The new LTE chipset, expected to be available in some smartphones and other mobile devices by the end of 2018, will be demonstrated at Mobile World Congress in Barcelona, Spain, later in February.
The latest chipset offers twice the speed of Qualcomm’s first-generation Gigabit LTE modem, while supporting up to seven times the carrier aggregation in the downlink.
With its faster performance, smartphone and other device makers will be able to offer consumers faster mobile experiences including immersive 360-degree video, connected cloud computing, rich entertainment and instant apps, according to Qualcomm.
Arm this week introduced Project Trillium, a platform that includes a processor specifically made to run machine learning and neural network workloads and another processor for object detection and software to leverage such neural network frameworks as Google’s TensorFlow, Caffe and Android.
The platform will enable mobile device users to run more than 4.6 trillion operations per second. With its low-power architecture and dominant presence in mobile devices, Arm is looking to become a key player at the network edge and in the internet of things.
With Project Trillium, the goal is to give these devices the compute power and energy efficiency to run machine learning operations, even if they’re not connected to the cloud.
Initially, the technologies in the platform will be optimized for mobile devices and smart IP cameras, but they will be able to scale up and down to handle such devices as sensors, smart speakers and home entertainment.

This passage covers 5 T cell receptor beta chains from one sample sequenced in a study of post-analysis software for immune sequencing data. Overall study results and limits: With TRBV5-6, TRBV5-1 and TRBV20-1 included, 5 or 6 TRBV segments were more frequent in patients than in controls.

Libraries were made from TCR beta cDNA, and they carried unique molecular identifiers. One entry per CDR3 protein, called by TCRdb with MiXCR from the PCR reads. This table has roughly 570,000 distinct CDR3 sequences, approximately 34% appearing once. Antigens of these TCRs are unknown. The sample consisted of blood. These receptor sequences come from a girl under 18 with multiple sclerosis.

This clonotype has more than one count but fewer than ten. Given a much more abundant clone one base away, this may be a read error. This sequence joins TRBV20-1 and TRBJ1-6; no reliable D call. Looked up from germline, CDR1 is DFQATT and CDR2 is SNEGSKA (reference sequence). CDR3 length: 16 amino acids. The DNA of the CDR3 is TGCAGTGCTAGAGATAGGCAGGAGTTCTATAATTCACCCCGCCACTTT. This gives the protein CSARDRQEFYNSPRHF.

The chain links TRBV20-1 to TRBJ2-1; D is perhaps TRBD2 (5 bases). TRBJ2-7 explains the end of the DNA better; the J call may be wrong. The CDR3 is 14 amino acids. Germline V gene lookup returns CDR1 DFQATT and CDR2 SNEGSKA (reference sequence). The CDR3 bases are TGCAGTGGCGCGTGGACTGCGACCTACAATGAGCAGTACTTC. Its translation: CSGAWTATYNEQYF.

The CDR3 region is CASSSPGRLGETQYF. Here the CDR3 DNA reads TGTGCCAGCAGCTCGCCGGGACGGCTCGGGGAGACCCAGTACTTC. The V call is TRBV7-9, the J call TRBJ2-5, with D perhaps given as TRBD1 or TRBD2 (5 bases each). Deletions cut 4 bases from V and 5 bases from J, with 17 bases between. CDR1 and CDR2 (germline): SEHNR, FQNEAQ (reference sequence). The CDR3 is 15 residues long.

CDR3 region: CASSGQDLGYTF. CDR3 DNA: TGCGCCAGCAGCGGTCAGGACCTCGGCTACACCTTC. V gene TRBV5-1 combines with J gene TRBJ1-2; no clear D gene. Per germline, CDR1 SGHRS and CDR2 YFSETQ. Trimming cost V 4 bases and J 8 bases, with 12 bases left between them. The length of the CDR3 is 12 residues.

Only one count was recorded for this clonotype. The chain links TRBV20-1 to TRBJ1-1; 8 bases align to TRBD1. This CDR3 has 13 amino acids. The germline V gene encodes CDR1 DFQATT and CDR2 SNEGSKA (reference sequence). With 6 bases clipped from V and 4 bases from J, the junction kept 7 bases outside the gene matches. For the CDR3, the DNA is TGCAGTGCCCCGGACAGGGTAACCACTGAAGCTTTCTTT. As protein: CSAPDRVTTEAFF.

According to security firm Proofpoint in its Email Fraud Threat Report released Feb. 12, email fraud attacks in the fourth quarter of 2017 were pervasive, with nearly nine of 10 organizations targeted by at least one attack.
As part of the report, Proofpoint analyzed more than 160 billion emails, delivered to 2,400 companies around the world. The company found that 88.8 percent of organizations were impacted by email fraud in the fourth quarter of 2017, up from 75 percent in the fourth quarter of 2016.
More email identities were spoofed in the fourth quarter of 2017 as well, with 47 percent of organizations having more than five spoofed email identities.
Email is easily spoofed when organizations don’t properly protect their domain name and email servers using means like the Domain-Based Message Authentication, or DMARC, policy and report protocol. According to Proofpoint, 52 percent of U.S. government agencies now have DMARC support for their email domains.
SAP unveiled on Feb. 13 its Business Integrity Screening offering, an application that scours massive volumes of data in real time to detect anomalies and ferret out evidence of fraud, waste and abuse.
Powered by SAP HANA, the software employs predictive analytics and predefined detection rules to notify users of issues concerning iffy business transactions with third-party organizations.
Jerome Pugnet, senior director of Governance, Risk, and Compliance Product Marketing at SAP, said SAP Business Integrity Screening “can be used to screen for any types of potential fraud, anomalous transactions (that are not necessarily fraud), compliance exceptions and more.”
The software can also screen for conflicts of interest in purchasing agreements and ensure compliance with laws such as the Foreign Corrupt Practices Act, which prohibits bribing foreign officials to earn their business.